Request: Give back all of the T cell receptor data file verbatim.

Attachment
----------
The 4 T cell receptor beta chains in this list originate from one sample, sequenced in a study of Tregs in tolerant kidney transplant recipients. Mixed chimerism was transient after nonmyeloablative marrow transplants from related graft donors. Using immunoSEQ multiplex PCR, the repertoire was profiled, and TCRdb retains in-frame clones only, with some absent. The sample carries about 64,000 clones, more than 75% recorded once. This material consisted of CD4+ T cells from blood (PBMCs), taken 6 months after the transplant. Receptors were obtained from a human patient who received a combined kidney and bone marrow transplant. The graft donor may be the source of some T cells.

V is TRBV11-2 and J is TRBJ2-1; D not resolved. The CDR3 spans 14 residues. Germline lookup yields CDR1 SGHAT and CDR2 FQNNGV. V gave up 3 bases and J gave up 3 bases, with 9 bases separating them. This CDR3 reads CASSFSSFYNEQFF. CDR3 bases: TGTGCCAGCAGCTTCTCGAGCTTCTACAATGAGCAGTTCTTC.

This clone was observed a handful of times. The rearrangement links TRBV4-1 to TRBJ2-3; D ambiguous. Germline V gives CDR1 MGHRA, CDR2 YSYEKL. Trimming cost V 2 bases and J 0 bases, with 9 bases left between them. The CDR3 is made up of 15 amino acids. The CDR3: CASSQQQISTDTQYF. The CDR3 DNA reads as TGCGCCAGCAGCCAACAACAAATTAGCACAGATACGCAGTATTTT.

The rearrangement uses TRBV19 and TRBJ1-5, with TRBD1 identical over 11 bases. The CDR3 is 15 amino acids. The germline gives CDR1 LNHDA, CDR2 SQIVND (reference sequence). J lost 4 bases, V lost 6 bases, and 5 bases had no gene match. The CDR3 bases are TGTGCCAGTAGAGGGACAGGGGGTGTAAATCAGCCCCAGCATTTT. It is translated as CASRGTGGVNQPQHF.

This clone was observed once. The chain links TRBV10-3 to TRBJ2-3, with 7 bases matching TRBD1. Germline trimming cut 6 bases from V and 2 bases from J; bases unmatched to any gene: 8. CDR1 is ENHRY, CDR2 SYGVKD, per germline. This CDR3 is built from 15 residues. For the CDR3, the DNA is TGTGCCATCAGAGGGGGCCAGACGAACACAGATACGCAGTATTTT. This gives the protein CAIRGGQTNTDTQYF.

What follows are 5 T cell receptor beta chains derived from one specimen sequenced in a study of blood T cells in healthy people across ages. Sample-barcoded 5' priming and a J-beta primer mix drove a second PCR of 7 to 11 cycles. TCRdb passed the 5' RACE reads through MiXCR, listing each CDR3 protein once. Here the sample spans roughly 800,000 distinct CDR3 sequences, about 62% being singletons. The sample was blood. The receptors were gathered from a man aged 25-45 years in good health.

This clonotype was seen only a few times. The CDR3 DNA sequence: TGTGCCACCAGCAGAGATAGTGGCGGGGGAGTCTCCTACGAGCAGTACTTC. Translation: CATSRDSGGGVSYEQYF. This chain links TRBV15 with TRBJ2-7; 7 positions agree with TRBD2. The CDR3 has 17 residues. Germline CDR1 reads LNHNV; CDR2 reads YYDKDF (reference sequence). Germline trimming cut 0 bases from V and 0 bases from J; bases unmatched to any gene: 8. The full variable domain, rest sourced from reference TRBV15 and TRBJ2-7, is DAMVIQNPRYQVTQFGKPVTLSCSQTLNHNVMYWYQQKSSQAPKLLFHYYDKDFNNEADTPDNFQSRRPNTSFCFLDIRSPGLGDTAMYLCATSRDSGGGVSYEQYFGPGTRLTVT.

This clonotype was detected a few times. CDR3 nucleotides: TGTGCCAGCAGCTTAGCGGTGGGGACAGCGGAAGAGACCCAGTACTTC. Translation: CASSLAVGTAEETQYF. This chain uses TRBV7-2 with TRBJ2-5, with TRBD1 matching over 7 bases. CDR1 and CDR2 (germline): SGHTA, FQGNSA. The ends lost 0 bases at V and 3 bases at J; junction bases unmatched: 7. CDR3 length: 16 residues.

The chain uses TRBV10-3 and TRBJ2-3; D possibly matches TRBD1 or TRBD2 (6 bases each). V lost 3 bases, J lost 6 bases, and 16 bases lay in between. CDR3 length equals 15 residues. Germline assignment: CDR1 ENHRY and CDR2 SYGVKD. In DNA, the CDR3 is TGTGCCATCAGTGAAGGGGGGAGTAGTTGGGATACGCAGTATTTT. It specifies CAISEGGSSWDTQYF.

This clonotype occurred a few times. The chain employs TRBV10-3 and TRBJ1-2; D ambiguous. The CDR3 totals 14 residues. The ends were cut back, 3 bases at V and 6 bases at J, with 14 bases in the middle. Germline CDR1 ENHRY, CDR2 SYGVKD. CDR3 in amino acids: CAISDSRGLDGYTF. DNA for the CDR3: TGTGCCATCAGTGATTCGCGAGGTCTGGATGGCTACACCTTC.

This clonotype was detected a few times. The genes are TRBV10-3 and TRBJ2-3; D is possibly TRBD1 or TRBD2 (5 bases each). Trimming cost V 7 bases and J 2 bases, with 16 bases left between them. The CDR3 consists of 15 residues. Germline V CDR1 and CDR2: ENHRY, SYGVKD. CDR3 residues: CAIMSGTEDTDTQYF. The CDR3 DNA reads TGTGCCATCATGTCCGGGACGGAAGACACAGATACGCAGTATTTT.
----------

The 4 T cell receptor beta chains in this list originate from one sample, sequenced in a study of Tregs in tolerant kidney transplant recipients. Mixed chimerism was transient after nonmyeloablative marrow transplants from related graft donors. Using immunoSEQ multiplex PCR, the repertoire was profiled, and TCRdb retains in-frame clones only, with some absent. The sample carries about 64,000 clones, more than 75% recorded once. This material consisted of CD4+ T cells from blood (PBMCs), taken 6 months after the transplant. Receptors were obtained from a human patient who received a combined kidney and bone marrow transplant. The graft donor may be the source of some T cells.

V is TRBV11-2 and J is TRBJ2-1; D not resolved. The CDR3 spans 14 residues. Germline lookup yields CDR1 SGHAT and CDR2 FQNNGV. V gave up 3 bases and J gave up 3 bases, with 9 bases separating them. This CDR3 reads CASSFSSFYNEQFF. CDR3 bases: TGTGCCAGCAGCTTCTCGAGCTTCTACAATGAGCAGTTCTTC.

This clone was observed a handful of times. The rearrangement links TRBV4-1 to TRBJ2-3; D ambiguous. Germline V gives CDR1 MGHRA, CDR2 YSYEKL. Trimming cost V 2 bases and J 0 bases, with 9 bases left between them. The CDR3 is made up of 15 amino acids. The CDR3: CASSQQQISTDTQYF. The CDR3 DNA reads as TGCGCCAGCAGCCAACAACAAATTAGCACAGATACGCAGTATTTT.

The rearrangement uses TRBV19 and TRBJ1-5, with TRBD1 identical over 11 bases. The CDR3 is 15 amino acids. The germline gives CDR1 LNHDA, CDR2 SQIVND (reference sequence). J lost 4 bases, V lost 6 bases, and 5 bases had no gene match. The CDR3 bases are TGTGCCAGTAGAGGGACAGGGGGTGTAAATCAGCCCCAGCATTTT. It is translated as CASRGTGGVNQPQHF.

This clone was observed once. The chain links TRBV10-3 to TRBJ2-3, with 7 bases matching TRBD1. Germline trimming cut 6 bases from V and 2 bases from J; bases unmatched to any gene: 8. CDR1 is ENHRY, CDR2 SYGVKD, per germline. This CDR3 is built from 15 residues. For the CDR3, the DNA is TGTGCCATCAGAGGGGGCCAGACGAACACAGATACGCAGTATTTT. This gives the protein CAIRGGQTNTDTQYF.

What follows are 5 T cell receptor beta chains derived from one specimen sequenced in a study of blood T cells in healthy people across ages. Sample-barcoded 5' priming and a J-beta primer mix drove a second PCR of 7 to 11 cycles. TCRdb passed the 5' RACE reads through MiXCR, listing each CDR3 protein once. Here the sample spans roughly 800,000 distinct CDR3 sequences, about 62% being singletons. The sample was blood. The receptors were gathered from a man aged 25-45 years in good health.

This clonotype was seen only a few times. The CDR3 DNA sequence: TGTGCCACCAGCAGAGATAGTGGCGGGGGAGTCTCCTACGAGCAGTACTTC. Translation: CATSRDSGGGVSYEQYF. This chain links TRBV15 with TRBJ2-7; 7 positions agree with TRBD2. The CDR3 has 17 residues. Germline CDR1 reads LNHNV; CDR2 reads YYDKDF (reference sequence). Germline trimming cut 0 bases from V and 0 bases from J; bases unmatched to any gene: 8. The full variable domain, rest sourced from reference TRBV15 and TRBJ2-7, is DAMVIQNPRYQVTQFGKPVTLSCSQTLNHNVMYWYQQKSSQAPKLLFHYYDKDFNNEADTPDNFQSRRPNTSFCFLDIRSPGLGDTAMYLCATSRDSGGGVSYEQYFGPGTRLTVT.

This clonotype was detected a few times. CDR3 nucleotides: TGTGCCAGCAGCTTAGCGGTGGGGACAGCGGAAGAGACCCAGTACTTC. Translation: CASSLAVGTAEETQYF. This chain uses TRBV7-2 with TRBJ2-5, with TRBD1 matching over 7 bases. CDR1 and CDR2 (germline): SGHTA, FQGNSA. The ends lost 0 bases at V and 3 bases at J; junction bases unmatched: 7. CDR3 length: 16 residues.

The chain uses TRBV10-3 and TRBJ2-3; D possibly matches TRBD1 or TRBD2 (6 bases each). V lost 3 bases, J lost 6 bases, and 16 bases lay in between. CDR3 length equals 15 residues. Germline assignment: CDR1 ENHRY and CDR2 SYGVKD. In DNA, the CDR3 is TGTGCCATCAGTGAAGGGGGGAGTAGTTGGGATACGCAGTATTTT. It specifies CAISEGGSSWDTQYF.

This clonotype occurred a few times. The chain employs TRBV10-3 and TRBJ1-2; D ambiguous. The CDR3 totals 14 residues. The ends were cut back, 3 bases at V and 6 bases at J, with 14 bases in the middle. Germline CDR1 ENHRY, CDR2 SYGVKD. CDR3 in amino acids: CAISDSRGLDGYTF. DNA for the CDR3: TGTGCCATCAGTGATTCGCGAGGTCTGGATGGCTACACCTTC.

This clonotype was detected a few times. The genes are TRBV10-3 and TRBJ2-3; D is possibly TRBD1 or TRBD2 (5 bases each). Trimming cost V 7 bases and J 2 bases, with 16 bases left between them. The CDR3 consists of 15 residues. Germline V CDR1 and CDR2: ENHRY, SYGVKD. CDR3 residues: CAIMSGTEDTDTQYF. The CDR3 DNA reads TGTGCCATCATGTCCGGGACGGAAGACACAGATACGCAGTATTTT.